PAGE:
White’s 8th move is a fresh idea, first played in April 2019. White opens the path of the g2-bishop, and enables a later f2-f4 thrust. In the game, White demonstrates another of the main ideas by trading both a pair of knights, and the dark-squared bishops via a subsequent Bc1-a3. These exchanges favoured White as Black’s structure is at risk of being over-extended and the d4-pawn harder to defend.

The Colle-Zukertort/Réti Opening [A06]

Another fascinating battle from the recent world championship match was Ju Wenjun - Goryachkina, A, which began as a Nimzo-Larsen, soon becoming more of a Colle-Zukertort after 1 Nf3 d5 2 b3 c5 3 e3 a6 4 Bb2 Nc6 5 d4 Nf6. Richard Palliser covered that in his latest D-Pawn Specials column, but Flank Opening subscribers can now also enjoy his notes.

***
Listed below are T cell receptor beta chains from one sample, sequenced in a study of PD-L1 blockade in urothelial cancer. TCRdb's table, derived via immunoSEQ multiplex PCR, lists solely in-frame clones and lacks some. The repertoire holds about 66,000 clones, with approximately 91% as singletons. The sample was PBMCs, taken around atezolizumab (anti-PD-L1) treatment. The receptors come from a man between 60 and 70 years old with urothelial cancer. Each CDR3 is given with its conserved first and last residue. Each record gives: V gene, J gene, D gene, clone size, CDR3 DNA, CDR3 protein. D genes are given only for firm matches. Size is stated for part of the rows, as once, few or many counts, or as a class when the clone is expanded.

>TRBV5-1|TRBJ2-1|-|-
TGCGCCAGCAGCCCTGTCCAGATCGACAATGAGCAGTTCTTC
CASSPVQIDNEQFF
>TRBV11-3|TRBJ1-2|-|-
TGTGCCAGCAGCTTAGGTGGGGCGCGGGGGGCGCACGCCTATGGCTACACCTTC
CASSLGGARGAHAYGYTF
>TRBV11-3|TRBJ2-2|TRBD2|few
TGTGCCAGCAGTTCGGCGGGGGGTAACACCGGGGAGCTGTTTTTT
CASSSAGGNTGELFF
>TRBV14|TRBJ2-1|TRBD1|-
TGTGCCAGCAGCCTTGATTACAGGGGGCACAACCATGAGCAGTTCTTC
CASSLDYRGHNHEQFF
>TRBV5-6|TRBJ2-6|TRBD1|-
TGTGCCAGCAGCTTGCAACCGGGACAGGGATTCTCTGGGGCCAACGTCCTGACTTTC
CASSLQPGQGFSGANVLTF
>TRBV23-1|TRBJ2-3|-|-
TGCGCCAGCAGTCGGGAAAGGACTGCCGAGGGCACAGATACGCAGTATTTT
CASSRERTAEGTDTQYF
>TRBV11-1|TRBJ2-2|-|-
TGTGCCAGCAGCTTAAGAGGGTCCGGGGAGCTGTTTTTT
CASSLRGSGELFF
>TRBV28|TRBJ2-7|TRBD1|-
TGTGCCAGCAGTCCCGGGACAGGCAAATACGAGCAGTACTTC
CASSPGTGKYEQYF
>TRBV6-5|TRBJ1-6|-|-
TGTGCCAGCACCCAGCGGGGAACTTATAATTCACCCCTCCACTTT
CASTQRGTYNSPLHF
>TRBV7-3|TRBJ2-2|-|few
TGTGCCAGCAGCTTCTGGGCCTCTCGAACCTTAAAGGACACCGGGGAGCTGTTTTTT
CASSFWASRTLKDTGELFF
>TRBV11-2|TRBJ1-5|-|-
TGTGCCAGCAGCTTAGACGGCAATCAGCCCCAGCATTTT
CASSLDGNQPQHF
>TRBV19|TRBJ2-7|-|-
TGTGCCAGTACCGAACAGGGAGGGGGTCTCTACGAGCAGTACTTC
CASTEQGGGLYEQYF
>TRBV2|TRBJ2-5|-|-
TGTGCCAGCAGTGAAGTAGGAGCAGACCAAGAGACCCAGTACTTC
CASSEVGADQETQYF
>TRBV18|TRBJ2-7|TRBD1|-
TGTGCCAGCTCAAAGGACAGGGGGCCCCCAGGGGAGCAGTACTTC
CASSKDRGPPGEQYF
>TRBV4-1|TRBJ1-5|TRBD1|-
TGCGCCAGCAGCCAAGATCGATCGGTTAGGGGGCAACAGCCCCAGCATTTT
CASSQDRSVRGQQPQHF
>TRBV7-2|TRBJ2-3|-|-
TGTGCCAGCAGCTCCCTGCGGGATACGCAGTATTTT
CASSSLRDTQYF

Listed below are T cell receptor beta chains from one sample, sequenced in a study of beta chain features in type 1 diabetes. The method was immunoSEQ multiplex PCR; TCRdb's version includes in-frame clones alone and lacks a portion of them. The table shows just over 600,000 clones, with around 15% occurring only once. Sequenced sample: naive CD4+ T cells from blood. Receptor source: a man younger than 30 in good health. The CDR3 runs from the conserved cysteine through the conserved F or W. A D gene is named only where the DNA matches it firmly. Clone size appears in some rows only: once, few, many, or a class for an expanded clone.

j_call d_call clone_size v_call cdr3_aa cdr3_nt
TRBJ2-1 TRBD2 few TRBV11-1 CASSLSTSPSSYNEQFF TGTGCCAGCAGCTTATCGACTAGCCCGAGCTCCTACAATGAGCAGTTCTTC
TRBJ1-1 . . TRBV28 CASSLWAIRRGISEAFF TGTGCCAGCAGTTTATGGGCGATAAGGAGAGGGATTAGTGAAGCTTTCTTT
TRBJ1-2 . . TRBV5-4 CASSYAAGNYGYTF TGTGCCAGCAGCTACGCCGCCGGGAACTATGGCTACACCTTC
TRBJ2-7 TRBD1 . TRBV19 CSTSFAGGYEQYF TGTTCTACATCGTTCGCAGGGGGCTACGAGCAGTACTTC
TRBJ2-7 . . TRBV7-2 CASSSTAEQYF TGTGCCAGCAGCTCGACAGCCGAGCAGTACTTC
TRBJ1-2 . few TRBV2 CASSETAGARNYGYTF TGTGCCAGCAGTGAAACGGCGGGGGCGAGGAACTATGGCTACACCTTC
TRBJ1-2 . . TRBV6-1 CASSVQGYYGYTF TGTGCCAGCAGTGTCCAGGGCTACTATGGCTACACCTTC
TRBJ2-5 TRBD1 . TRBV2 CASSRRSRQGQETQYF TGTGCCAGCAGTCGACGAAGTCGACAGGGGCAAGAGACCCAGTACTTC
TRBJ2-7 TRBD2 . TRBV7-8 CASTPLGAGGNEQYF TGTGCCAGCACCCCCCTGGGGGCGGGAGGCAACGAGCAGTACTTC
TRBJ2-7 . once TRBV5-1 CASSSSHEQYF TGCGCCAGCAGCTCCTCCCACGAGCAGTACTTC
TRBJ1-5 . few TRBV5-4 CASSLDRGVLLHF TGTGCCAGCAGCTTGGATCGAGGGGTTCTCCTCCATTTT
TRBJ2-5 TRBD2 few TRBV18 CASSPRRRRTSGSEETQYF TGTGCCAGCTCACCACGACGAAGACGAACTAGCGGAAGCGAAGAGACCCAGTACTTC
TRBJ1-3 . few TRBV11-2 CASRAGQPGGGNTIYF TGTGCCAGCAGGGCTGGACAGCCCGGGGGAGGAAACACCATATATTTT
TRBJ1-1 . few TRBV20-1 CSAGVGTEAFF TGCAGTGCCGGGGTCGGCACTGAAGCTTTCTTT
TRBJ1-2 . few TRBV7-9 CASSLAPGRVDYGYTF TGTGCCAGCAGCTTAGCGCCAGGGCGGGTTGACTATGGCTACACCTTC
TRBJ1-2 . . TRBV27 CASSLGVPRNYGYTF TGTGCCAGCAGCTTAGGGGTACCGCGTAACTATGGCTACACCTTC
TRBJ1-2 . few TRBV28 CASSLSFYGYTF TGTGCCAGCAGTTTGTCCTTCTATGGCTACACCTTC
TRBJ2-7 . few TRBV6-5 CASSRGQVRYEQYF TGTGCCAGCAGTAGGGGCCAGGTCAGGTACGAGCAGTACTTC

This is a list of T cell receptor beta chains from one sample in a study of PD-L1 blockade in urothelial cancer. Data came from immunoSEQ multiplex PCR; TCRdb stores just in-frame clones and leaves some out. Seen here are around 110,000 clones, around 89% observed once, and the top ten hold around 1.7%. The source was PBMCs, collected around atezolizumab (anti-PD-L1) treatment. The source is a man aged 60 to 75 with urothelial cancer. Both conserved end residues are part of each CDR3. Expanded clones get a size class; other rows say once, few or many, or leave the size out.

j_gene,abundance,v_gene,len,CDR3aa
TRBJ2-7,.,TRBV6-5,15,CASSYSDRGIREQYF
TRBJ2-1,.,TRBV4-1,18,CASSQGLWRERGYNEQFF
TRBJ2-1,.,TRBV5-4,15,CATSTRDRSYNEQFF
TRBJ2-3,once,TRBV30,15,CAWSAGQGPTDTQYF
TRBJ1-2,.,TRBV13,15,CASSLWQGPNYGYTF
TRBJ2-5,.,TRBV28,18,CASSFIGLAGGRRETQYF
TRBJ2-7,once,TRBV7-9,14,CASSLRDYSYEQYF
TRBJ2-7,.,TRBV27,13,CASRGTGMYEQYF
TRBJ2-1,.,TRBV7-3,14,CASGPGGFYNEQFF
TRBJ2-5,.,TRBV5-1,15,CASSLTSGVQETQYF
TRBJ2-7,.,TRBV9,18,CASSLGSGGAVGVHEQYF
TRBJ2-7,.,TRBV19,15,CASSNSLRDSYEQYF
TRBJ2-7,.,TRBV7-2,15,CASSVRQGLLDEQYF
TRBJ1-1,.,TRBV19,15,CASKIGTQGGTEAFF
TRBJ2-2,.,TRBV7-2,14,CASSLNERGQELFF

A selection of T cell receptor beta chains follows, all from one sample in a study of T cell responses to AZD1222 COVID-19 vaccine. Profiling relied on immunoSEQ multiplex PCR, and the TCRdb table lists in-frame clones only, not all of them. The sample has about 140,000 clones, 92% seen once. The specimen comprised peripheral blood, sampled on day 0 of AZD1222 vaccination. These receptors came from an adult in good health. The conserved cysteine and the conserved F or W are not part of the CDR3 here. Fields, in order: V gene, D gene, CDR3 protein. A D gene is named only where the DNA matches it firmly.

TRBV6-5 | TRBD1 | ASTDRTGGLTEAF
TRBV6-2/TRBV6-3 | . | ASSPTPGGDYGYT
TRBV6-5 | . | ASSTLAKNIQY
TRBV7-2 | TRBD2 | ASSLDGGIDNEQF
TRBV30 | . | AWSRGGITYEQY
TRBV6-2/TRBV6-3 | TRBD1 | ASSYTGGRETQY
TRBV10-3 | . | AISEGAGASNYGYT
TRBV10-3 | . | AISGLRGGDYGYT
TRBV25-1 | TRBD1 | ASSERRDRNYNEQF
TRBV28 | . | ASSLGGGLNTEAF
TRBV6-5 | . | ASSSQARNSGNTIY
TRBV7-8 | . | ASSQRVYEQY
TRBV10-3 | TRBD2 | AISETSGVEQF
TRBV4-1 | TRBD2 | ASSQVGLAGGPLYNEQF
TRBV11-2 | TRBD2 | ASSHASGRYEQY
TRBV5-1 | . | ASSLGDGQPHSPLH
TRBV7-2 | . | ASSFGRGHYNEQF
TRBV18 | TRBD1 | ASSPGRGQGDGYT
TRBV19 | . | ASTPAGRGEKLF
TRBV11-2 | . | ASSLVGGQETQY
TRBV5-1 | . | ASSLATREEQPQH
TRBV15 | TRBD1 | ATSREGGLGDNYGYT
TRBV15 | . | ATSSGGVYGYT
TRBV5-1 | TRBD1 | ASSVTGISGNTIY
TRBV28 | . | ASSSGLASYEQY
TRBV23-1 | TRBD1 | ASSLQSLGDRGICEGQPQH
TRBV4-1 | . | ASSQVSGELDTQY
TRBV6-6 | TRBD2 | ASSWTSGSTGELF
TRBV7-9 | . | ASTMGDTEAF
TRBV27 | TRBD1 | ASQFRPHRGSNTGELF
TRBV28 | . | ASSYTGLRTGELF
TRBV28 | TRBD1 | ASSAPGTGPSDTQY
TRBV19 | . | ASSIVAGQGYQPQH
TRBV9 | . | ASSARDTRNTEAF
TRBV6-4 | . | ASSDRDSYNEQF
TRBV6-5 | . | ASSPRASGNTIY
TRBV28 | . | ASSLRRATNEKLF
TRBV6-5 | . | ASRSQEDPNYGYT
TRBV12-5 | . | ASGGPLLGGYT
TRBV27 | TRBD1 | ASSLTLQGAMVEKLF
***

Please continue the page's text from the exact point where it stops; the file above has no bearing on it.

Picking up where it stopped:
Anti-QGD System, 4...dxc4 [A17]

In the anti-Queen’s Gambit move-order 1 Nf3 d5 2 e3 Nf6 3 c4 e6 4 Nc3, the move 4...dxc4 is not the most common try, but a logical one if Black has the Queen's Gambit Accepted in his repertoire. In most games starting from this position, play transposes into the QGA, as White sooner or later plays d2-d4. Artemiev (and some other players), however, have experimented with ideas that keep the game in Flank Opening waters. Artemiev, V - Vitiugov, N is a case in point, where 8 a4 was a novelty, fighting for light-squared control, even at the cost of losing tempi with his c3-knight.

In principle, Black should be OK in this opening, but with 12...a5 13 Nb3 c4 he made a positional concession. This allowed the a5-pawn to becomes a fixed weakness, which Artemiev exploited to squeeze out a win.

Mikenas Attack, 3...d5, 7 d3 [A18]

An important modern line of the Mikenas occurs after 1 c4 Nf6 2 Nc3 e6 3 e4 d5 4 cxd5 exd5 5 e5 Ne4 6 Nf3 Bf5 7 d3. The move 7 d3 has only been a "thing" since 2017, and we have covered it in several key games that can be found in earlier Updates. Following 7...Nxc3 8 bxc3 c5 9 d4, the game Goryachkina, A - Ju Wenjun, featured Black’s sharpest response 9...Qa5, reaching the following position after White’s 12th move: